Still, the past began to remind of itself; it didn’t set them free, holding “by the hand” those who were breaking off with it in public, staying on the same positions in reality. It looks like a farce of hated USSR that Lithuanian special services tap the most “interesting” telephone calls and it’s not actually against new democratic laws. The things, revealed because of that taps, speak for themselves. “Do you know what worries me the most? The fact that the country is being captured, we are going the authoritarian way of Lukashenko instead of the democratic way. The way when they call people one by one and make up intrigues”, - that’s not a dissident’s fantasy, but the citation of Irena Degutienė, one of the leaders of the most powerful Lithuanian Party TS-LKD, while she was a speaker of the Seimas. The assessment of Mrs. Degutienė is emotional, but still fearfully accurate. It’s worth mentioning that after these statements her public political career slowed down – she’s almost out of the media and she’s not holding any high posts now. In May 2012 in Estonia there was a big response to the words of prime-minister A. Ansip about the tapping of the telephone calls of the leading Estonian politicians. Later the security police and the General Prosecutor's office had to come out with the refutations. The thought of watching for the people by the Lithuanian special services was mentioned by E. Krivtsova, the leader of the Non-Citizens Congress, during her staying in Kaliningrad.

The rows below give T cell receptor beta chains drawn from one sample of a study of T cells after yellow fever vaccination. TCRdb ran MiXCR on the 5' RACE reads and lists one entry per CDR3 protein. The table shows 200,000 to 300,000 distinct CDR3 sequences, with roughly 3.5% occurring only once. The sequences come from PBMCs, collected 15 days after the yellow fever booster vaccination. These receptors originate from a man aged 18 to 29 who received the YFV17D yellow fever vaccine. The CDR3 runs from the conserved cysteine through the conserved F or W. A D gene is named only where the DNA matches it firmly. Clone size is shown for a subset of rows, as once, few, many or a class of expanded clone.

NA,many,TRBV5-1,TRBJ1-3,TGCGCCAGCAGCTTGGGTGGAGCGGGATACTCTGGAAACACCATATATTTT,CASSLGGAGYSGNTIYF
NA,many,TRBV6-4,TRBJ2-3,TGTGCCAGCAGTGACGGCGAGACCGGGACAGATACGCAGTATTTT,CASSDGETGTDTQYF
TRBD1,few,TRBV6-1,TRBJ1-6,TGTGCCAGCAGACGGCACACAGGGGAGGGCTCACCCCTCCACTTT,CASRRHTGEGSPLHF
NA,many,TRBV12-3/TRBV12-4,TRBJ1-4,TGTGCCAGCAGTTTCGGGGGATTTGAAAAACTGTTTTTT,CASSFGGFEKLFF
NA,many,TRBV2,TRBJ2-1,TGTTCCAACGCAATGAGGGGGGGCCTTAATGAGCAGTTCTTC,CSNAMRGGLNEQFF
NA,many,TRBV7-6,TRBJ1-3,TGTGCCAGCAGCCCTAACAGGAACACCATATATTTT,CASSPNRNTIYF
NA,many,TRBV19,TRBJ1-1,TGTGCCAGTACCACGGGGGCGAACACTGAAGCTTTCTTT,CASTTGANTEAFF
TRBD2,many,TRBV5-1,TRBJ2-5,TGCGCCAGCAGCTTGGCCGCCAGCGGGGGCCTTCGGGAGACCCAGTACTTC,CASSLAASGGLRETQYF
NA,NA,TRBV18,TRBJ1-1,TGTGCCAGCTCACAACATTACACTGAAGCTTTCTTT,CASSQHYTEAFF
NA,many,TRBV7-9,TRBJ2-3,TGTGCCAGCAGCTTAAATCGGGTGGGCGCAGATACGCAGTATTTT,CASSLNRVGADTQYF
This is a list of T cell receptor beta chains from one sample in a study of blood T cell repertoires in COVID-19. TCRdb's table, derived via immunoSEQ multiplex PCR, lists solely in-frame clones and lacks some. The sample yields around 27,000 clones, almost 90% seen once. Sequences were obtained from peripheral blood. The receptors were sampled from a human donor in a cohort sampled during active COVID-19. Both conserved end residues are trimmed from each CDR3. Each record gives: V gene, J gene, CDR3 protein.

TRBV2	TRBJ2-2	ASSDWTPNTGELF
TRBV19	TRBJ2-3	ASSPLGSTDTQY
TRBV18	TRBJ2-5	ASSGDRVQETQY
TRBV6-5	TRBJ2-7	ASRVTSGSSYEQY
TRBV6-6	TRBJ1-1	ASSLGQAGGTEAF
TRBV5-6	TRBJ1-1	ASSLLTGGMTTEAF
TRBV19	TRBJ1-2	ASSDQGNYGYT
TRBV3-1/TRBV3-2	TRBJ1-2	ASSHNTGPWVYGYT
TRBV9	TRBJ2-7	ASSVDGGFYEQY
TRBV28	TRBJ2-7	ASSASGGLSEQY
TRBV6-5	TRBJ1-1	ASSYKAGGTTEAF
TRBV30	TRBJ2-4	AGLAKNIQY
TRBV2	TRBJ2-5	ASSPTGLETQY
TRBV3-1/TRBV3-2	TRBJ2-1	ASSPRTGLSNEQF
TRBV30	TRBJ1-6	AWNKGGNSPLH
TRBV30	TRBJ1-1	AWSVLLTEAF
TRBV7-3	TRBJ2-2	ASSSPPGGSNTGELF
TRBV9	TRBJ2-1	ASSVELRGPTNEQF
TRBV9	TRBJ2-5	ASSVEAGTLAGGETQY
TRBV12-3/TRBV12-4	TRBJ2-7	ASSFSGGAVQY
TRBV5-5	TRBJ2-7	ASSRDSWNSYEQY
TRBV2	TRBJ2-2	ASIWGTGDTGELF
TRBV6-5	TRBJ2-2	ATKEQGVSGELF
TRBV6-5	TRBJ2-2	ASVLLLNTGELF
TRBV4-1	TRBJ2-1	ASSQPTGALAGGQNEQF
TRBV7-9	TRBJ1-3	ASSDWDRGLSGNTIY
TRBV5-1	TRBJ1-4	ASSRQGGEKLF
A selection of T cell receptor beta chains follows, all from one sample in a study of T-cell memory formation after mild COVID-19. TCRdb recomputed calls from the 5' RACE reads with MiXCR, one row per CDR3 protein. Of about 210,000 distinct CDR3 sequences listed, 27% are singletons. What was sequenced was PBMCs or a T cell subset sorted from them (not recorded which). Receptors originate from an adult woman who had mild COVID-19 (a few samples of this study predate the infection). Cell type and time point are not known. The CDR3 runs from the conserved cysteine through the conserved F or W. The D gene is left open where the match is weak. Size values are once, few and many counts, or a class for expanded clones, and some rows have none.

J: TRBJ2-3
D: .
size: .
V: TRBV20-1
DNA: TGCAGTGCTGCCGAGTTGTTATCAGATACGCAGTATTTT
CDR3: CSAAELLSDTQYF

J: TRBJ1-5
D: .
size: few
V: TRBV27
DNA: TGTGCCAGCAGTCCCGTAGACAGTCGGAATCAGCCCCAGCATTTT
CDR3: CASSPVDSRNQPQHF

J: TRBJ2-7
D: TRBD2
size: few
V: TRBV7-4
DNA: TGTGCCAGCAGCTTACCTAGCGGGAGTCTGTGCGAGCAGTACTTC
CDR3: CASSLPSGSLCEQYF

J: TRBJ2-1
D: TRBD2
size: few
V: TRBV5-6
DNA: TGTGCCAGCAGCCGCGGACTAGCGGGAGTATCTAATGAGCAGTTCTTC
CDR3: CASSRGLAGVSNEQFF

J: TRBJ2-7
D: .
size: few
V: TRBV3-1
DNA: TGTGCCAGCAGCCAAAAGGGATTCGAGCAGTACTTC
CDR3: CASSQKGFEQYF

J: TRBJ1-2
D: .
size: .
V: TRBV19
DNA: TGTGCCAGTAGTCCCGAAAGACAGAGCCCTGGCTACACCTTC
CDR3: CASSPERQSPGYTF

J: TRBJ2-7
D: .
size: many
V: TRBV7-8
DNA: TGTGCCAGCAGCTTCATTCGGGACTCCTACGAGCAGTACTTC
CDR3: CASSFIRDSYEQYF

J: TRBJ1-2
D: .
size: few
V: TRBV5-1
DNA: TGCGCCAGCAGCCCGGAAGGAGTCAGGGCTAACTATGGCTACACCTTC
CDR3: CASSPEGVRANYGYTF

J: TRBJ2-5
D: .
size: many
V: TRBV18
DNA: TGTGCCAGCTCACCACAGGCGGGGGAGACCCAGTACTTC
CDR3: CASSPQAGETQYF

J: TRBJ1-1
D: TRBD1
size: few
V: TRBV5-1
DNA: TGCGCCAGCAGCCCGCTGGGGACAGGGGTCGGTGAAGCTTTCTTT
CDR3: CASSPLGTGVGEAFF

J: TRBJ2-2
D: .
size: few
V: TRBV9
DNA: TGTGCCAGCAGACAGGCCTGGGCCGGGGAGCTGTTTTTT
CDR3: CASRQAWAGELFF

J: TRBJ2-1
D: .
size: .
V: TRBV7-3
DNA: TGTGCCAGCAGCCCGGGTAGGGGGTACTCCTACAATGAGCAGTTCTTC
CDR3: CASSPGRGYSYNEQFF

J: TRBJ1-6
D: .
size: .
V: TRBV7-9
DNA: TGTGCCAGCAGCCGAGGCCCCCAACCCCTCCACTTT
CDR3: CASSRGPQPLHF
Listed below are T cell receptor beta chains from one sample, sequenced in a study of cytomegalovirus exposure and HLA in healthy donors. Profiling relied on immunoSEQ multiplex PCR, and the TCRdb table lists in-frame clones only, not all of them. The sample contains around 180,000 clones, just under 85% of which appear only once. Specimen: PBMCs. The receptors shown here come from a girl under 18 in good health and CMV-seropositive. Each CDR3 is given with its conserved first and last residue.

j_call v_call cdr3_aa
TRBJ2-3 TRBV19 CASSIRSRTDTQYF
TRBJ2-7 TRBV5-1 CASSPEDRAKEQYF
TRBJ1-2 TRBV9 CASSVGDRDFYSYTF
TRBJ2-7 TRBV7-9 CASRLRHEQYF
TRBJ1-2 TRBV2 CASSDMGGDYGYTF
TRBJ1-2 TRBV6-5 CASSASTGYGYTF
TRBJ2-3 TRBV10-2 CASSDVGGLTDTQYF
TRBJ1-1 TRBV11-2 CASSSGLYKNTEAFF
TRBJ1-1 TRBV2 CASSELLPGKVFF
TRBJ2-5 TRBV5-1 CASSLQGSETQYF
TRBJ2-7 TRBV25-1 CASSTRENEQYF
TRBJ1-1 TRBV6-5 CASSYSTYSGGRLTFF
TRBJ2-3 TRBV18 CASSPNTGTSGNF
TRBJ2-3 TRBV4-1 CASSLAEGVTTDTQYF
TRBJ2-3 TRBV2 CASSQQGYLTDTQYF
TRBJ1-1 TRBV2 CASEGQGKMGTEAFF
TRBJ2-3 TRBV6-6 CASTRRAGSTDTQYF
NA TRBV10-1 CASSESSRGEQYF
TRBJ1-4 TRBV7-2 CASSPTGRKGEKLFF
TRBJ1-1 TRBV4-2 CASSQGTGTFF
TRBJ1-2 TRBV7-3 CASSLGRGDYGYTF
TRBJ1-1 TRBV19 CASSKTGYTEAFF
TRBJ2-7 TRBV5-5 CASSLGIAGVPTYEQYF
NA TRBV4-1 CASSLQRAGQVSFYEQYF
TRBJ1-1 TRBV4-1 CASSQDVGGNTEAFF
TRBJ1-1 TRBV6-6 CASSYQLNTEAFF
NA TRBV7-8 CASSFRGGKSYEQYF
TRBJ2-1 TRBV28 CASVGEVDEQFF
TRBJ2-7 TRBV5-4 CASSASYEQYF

What about the fact that conservative party, pushed into opposition and having “a union” with the President, still stay more powerful than social-democratic majority in determination of the policy of the official Vilnius?
Could we call it the reflection of the democratic principles and fair responsiveness of public opinion? Should we estimate that as a common “non-democratic” practice of holding the power at any cost?
What conclusion we can make from the fact that one of the most popular parties in Lithuania is subjected to the attempts of closing the party by searching for any breaking of the law and by trying to turn its founder out of the country? What should we consider, knowing that in the media it’s very popular to make Orwell’s “2-minutes-of-hate” broadcasts about their closest neighbors, while in the Internet there are special communities looking for the traces of “red bear” in every single statement? “We are watching for the informational space and reacting then” the words of the Lithuanian Minister of Defense Juozas Olekas cause a sad smile. Why does the Department of Defense need to watch for somebody, react and block if the democratic society implies a discussion and opposing? What should we think when a person in fact became “untouchable” in Lithuania just because of his courage not to agree with the official point of view on history?